Interview with Alexandra Demenkova
Russian photographer Alexandra Demenkova’s (1980) exhibition Territory of Broken Dreams is up at the Latvian Museum of Photography in Riga until 10 June 2012. In this extensive exhibition, the photographer shows her work from the Russian villages where she has gone to look for the real life. She reveals why Russians are unable to fulfil their dreams and tells about the special, unconditional bound she has made whilst living together with the subjects of her photography.
Alexandra Demenkova has a degree from the Photography Faculty in Saint Petersburg. In 2007 she participated in the World Press Photo Joop Swart Masterclass, followed by work at the prestigious residency of the Royal Academy of Fine Arts in Amsterdam in 2008 and 2009.
Could you tell a bit more about the exhibition Territory of Broken Dreams? How was the selection made?
The exhibition is made of several smaller series. All the images are from Russia and the earliest ones are from 2006 when I photographed gypsies. I actually did that by accident – I was in rural areas of Russia working on assignment and met those gypsies for several times. At the same year, I photographed a mental institution in Neppovo. It’s a village in St. Petersburg’s area. I remember, when we were children, we joked that one should go to Neppovo if he or she did something wrong, meaning, that the person was crazy. It was a place everyone had heard of, but I never had thought what it really meant and didn’t know anyone who had visited it. So, at some point I decided to go there. I went back there recently, in 2011. That’s actually what I like doing now – going back to the places and people I’ve visited to photograph them again. There are also images from Pokrovka region in Siberia. I was curious to go there, as a friend in St. Petersburg was native from there and was continuously telling stories about the place. It is remote and the atmosphere seemed hostile at the beginning, but I spent amazing three weeks there. Now I understand that I was actually scared from the open space, the huge territories around with nothing but with the birch trees. I also visited a region where my father was born and my grandmother worked as a Russian language and literature teacher. When people asked who I was, they always remembered my grandmother, and I was immediately accepted. But it’s never easy psychologically. As I spent some time in summer in a place near the water, the group of people whom I knew already, was drinking. One man, not listening to the others, went swimming although he was drunk, and drowned. And then I saw the villages where the schools were shut down because there were no kids. It’s now become a place for refugees, so there are kids from Rwanda, Afghanistan and Belorussia. They have a summer camp – School of Tolerance.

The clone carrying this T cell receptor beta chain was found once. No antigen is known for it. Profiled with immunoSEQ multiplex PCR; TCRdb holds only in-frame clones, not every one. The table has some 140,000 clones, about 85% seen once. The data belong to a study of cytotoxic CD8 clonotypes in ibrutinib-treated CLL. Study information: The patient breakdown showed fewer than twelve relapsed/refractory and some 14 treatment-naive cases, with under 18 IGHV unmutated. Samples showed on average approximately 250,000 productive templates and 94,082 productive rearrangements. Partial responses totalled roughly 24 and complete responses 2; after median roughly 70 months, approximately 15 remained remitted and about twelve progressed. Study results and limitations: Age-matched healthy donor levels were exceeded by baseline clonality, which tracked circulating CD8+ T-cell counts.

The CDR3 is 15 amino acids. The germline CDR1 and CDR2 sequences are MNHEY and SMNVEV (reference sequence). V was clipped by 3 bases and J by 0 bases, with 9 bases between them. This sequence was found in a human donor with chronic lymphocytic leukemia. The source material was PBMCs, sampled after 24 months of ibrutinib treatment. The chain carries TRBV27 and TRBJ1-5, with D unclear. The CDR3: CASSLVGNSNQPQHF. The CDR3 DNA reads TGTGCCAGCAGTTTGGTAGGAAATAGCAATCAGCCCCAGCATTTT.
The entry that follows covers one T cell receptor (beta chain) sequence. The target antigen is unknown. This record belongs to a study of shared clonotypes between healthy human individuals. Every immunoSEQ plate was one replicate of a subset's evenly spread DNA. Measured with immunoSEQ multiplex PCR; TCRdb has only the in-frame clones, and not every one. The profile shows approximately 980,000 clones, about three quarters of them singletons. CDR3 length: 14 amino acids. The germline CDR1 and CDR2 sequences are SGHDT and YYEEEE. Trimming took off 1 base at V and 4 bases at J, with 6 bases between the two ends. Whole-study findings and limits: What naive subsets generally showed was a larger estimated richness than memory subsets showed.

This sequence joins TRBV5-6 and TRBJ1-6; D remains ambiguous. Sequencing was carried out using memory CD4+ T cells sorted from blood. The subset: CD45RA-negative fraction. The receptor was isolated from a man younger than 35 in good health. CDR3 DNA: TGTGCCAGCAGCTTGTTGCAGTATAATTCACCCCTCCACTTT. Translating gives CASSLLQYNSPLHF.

What has influenced you most during these travels and what experience have you obtained?
Every picture tells a story but in general, during my travels, I make friends with people, they are not just subjects of my images. Communication with them is as important as the photographs. Mostly they are women whose life stories have touched me and I have remained friends with. It was a mutual thing and an immediate unconditional connection that you sometimes have with certain people. There is this woman Lena I met in Pokrovka. She is just three years older than me and is married for the second time. I visited her often as her house was just across the street from the place I was staying at. I had heard stories from my friend about her before even coming to the village. She has red hair and is beautiful, even though she is drinking and is a mental wreck. Her first husband battered her when she was pregnant, which led to losing her baby. She is unable to have children ever since. This fact marked her story, I guess. With me, she always wanted to take pictures, she dressed up and put an incredible make-up complaining only about the photographs not being in colour. We had a great time together, she told me her life story. There are always stories I hear once I have left. Another woman was a former classmate of my friend. She used to be a brilliant student, but unfortunately she started to drink, got married and never continued her studies. She has four children and she doesn’t know where her husband is. Her youngest child is just four, but she would disappear for a couple of days, leaving the household in the hands of her twelve years old daughter. While at home, she tries to lead a normal family life, making pancakes. Unfortunately, she can’t control her addiction. So, there are always scandals, too.